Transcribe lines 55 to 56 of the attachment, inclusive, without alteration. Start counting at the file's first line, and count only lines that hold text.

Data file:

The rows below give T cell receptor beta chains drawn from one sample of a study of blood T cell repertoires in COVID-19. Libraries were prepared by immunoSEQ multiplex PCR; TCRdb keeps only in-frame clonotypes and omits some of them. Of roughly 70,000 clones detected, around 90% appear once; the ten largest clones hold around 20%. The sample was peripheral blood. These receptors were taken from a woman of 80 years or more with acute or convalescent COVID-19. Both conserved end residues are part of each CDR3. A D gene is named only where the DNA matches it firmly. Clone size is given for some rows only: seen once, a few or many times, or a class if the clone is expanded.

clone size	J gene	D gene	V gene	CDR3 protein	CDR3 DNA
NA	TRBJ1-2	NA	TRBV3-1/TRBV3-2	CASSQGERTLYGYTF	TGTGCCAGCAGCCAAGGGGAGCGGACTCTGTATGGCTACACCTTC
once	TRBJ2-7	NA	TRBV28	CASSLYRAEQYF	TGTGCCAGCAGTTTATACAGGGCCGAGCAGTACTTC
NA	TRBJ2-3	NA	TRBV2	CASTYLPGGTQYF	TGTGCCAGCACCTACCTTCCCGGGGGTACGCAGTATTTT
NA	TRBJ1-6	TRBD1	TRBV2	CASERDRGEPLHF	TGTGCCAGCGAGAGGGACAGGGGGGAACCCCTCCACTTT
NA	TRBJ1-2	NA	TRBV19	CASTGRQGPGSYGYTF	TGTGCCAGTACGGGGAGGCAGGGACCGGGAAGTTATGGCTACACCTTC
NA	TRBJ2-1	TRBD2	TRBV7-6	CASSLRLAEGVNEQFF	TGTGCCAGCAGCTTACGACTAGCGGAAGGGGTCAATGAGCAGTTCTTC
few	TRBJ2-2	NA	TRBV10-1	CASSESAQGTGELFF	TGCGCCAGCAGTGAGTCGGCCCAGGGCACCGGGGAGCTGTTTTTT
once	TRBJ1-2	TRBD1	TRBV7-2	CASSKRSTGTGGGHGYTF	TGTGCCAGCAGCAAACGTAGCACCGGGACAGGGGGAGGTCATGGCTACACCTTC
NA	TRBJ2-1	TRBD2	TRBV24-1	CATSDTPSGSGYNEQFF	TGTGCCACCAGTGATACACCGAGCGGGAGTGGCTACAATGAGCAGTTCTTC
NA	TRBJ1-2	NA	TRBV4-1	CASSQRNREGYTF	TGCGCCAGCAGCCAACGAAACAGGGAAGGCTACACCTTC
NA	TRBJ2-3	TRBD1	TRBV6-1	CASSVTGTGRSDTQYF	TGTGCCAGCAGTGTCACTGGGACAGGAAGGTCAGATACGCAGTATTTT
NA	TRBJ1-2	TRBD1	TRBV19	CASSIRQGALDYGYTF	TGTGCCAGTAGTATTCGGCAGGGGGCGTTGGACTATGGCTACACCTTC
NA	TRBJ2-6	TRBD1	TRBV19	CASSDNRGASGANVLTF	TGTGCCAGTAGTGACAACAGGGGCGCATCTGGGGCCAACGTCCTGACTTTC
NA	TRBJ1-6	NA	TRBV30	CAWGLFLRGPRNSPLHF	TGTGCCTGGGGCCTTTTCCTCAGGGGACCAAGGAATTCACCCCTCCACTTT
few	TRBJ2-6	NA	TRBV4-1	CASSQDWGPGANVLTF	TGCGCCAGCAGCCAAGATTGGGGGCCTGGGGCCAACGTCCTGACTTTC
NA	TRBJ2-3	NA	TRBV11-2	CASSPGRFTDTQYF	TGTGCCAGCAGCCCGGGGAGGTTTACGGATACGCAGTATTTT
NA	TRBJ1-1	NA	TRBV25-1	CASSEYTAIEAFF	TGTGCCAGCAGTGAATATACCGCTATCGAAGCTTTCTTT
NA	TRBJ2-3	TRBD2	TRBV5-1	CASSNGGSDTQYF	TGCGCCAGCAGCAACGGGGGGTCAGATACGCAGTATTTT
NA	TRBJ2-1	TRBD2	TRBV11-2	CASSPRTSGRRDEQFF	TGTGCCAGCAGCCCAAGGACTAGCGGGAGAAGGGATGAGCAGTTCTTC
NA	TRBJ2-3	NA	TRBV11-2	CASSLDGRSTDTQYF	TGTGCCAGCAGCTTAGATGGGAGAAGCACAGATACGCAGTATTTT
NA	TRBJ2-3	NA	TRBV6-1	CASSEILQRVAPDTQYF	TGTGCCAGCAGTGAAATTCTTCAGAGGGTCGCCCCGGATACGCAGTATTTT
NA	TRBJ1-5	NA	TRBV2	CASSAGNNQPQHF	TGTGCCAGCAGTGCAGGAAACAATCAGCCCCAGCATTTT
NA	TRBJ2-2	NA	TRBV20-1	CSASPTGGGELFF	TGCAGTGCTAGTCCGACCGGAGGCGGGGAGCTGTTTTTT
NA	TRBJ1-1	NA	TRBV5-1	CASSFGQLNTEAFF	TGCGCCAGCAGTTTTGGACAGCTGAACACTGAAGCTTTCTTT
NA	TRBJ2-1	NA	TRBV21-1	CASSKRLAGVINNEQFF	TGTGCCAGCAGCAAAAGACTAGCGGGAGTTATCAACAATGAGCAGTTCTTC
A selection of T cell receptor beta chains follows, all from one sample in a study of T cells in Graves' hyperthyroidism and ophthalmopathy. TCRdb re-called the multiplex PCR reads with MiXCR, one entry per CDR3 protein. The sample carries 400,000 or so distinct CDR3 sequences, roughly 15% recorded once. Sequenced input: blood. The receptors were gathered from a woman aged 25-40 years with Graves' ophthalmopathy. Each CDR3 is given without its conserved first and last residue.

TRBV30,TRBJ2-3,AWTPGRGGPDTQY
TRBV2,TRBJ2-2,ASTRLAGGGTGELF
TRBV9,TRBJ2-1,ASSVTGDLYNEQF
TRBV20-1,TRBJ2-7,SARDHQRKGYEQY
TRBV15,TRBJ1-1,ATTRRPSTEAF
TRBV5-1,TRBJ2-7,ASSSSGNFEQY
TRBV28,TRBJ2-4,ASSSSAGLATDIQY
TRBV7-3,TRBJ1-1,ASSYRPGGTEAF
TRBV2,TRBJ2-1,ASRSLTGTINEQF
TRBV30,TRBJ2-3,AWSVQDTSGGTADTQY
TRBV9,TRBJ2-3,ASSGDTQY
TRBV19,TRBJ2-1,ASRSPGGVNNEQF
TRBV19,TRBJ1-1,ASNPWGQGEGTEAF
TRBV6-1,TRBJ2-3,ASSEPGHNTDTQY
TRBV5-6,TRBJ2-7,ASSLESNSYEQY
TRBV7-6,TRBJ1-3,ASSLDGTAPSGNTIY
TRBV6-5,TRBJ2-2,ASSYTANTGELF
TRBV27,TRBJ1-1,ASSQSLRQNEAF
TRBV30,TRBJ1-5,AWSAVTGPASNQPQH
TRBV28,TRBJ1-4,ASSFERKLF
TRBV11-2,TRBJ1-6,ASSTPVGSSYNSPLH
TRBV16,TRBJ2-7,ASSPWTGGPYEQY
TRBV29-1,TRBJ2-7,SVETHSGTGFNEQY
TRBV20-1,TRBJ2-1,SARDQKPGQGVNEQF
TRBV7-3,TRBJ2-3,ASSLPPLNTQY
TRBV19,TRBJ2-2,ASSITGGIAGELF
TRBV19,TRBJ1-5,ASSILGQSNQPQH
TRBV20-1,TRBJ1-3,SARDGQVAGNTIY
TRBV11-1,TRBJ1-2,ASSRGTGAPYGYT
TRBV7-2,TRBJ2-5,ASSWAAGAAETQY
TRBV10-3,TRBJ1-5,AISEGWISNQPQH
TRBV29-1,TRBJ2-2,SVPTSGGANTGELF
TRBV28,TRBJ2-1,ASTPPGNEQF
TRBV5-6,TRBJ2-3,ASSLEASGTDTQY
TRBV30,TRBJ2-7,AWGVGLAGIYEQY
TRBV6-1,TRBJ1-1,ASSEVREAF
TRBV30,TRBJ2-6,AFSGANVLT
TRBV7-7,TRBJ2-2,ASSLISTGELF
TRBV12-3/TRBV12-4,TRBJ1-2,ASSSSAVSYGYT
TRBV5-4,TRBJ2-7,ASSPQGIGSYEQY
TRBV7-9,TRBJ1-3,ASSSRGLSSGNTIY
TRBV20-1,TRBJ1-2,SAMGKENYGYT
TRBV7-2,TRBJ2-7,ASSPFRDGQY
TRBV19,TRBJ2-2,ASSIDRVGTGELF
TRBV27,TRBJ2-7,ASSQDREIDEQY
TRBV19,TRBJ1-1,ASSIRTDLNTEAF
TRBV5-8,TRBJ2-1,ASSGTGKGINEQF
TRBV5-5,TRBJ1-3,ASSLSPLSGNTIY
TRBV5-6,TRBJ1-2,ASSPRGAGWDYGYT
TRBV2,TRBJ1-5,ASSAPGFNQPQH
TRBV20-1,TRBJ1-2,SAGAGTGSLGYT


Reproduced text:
TRBV19,TRBJ1-5,ASSILGQSNQPQH
TRBV20-1,TRBJ1-3,SARDGQVAGNTIY